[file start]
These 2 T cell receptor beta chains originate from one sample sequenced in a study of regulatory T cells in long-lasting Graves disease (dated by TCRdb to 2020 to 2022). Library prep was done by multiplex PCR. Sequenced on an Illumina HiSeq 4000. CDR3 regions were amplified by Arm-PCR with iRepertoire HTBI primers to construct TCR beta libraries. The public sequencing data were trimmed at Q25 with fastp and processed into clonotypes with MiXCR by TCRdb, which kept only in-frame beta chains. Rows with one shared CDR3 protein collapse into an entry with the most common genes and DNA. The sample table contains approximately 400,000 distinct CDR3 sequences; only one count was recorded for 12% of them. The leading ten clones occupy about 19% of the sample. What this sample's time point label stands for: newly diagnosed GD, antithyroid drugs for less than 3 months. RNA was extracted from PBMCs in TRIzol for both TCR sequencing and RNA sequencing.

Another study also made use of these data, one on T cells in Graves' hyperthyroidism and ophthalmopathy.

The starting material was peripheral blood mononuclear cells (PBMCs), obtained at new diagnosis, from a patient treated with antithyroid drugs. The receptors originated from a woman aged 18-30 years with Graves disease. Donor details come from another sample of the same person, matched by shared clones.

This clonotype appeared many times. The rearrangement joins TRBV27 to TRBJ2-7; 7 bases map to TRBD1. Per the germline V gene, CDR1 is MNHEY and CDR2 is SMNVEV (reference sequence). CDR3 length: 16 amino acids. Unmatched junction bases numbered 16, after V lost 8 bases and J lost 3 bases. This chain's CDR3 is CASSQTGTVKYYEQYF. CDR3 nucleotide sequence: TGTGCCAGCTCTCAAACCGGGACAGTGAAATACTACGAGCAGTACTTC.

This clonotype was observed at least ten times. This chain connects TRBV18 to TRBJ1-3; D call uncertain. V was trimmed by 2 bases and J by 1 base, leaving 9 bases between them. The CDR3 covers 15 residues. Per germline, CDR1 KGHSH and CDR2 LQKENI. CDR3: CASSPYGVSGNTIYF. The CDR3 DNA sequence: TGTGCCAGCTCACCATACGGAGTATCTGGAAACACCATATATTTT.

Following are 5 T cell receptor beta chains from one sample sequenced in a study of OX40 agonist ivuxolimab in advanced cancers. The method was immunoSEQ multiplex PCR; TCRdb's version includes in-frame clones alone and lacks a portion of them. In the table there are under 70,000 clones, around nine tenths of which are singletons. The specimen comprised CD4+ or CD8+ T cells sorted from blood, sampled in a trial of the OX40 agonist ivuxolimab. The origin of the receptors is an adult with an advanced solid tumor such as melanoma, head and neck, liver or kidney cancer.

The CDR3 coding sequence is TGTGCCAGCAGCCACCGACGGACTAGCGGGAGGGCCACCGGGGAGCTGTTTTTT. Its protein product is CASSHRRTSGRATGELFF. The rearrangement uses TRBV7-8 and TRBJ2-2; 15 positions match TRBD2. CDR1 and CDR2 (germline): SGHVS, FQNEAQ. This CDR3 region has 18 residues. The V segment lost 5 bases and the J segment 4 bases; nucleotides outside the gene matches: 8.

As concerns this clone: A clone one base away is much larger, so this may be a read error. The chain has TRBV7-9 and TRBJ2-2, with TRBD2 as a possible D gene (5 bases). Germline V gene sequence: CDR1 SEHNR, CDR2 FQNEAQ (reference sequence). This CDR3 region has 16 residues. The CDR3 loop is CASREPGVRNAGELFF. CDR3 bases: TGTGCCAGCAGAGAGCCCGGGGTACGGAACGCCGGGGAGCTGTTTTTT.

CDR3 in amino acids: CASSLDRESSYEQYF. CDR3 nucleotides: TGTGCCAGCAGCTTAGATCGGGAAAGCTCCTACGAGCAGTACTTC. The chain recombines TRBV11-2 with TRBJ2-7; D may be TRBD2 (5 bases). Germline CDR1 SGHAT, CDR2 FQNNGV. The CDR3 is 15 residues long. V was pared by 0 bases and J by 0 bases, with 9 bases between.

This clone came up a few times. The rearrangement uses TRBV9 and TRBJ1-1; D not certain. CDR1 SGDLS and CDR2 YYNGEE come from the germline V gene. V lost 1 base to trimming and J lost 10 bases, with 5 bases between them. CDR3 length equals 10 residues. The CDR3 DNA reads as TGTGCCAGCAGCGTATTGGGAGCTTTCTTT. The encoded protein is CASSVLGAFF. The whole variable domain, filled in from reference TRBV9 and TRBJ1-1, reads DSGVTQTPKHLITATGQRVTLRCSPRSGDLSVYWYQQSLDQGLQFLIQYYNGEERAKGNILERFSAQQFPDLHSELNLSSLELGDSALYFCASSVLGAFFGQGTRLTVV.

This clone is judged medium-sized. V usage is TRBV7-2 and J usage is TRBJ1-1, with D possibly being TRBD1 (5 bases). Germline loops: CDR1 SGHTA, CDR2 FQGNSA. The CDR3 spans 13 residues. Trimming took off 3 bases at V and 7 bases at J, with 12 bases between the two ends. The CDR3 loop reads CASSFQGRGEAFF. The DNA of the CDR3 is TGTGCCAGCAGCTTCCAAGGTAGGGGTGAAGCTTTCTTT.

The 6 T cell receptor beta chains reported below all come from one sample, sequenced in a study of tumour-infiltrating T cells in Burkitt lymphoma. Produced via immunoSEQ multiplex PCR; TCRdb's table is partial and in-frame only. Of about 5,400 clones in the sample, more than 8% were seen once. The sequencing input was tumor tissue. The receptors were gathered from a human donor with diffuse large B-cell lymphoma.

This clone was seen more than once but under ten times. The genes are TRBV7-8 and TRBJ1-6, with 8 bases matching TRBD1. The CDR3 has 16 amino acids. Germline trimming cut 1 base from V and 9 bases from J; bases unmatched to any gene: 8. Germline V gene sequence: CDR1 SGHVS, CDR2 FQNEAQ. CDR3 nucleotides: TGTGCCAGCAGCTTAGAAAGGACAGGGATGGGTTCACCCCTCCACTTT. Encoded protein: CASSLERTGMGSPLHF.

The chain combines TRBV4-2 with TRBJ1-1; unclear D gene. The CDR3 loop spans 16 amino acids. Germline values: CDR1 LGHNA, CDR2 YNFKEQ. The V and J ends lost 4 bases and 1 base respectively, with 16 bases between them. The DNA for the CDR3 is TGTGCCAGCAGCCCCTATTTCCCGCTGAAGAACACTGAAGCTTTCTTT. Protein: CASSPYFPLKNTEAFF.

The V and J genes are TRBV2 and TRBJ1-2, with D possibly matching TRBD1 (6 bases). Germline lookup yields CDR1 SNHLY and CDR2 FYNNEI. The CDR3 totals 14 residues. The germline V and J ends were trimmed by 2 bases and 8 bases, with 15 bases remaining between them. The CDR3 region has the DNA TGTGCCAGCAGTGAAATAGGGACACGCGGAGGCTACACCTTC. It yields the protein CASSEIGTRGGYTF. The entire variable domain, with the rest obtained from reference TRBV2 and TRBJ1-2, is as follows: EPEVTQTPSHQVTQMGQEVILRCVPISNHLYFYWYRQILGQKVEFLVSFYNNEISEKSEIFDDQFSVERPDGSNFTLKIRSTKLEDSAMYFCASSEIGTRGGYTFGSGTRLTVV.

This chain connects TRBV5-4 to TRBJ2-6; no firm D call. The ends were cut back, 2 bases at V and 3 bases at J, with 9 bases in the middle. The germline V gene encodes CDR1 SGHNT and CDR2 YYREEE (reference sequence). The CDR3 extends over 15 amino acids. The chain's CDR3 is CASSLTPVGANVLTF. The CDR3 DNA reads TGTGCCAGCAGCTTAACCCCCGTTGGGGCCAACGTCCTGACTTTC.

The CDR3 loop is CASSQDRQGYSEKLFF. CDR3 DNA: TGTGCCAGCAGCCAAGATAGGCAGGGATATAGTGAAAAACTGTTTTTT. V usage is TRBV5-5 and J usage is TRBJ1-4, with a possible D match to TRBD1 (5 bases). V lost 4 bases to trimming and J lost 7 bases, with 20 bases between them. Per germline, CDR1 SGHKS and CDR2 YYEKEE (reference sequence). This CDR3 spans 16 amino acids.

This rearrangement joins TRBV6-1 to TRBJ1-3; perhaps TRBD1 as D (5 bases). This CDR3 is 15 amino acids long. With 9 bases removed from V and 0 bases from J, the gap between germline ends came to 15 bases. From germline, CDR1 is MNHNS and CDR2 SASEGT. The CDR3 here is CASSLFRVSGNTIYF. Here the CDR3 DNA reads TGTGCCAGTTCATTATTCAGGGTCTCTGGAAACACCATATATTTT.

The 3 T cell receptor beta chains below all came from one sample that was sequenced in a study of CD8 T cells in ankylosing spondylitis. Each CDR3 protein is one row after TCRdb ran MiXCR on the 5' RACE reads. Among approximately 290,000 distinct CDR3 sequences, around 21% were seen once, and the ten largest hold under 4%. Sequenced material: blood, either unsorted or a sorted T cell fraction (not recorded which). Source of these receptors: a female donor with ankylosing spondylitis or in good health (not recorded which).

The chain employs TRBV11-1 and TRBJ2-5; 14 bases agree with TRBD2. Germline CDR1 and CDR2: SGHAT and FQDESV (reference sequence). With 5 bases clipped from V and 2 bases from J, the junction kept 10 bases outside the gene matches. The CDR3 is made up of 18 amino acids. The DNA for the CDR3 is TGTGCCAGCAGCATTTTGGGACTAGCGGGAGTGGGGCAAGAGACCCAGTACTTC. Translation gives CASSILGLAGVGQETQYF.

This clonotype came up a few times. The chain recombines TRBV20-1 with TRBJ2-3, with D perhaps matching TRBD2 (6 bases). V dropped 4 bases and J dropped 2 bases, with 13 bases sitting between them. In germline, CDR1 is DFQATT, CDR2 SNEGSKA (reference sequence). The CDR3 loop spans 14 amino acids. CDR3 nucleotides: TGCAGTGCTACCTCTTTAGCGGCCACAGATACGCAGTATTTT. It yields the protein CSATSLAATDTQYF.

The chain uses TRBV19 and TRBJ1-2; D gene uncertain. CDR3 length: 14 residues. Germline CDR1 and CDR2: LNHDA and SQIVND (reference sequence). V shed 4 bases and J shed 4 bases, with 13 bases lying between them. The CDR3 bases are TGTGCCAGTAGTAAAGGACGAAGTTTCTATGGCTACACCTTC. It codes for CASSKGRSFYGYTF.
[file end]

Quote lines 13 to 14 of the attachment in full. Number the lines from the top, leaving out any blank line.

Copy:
This clone was seen more than once but under ten times. The genes are TRBV7-8 and TRBJ1-6, with 8 bases matching TRBD1. The CDR3 has 16 amino acids. Germline trimming cut 1 base from V and 9 bases from J; bases unmatched to any gene: 8. Germline V gene sequence: CDR1 SGHVS, CDR2 FQNEAQ. CDR3 nucleotides: TGTGCCAGCAGCTTAGAAAGGACAGGGATGGGTTCACCCCTCCACTTT. Encoded protein: CASSLERTGMGSPLHF.

The chain combines TRBV4-2 with TRBJ1-1; unclear D gene. The CDR3 loop spans 16 amino acids. Germline values: CDR1 LGHNA, CDR2 YNFKEQ. The V and J ends lost 4 bases and 1 base respectively, with 16 bases between them. The DNA for the CDR3 is TGTGCCAGCAGCCCCTATTTCCCGCTGAAGAACACTGAAGCTTTCTTT. Protein: CASSPYFPLKNTEAFF.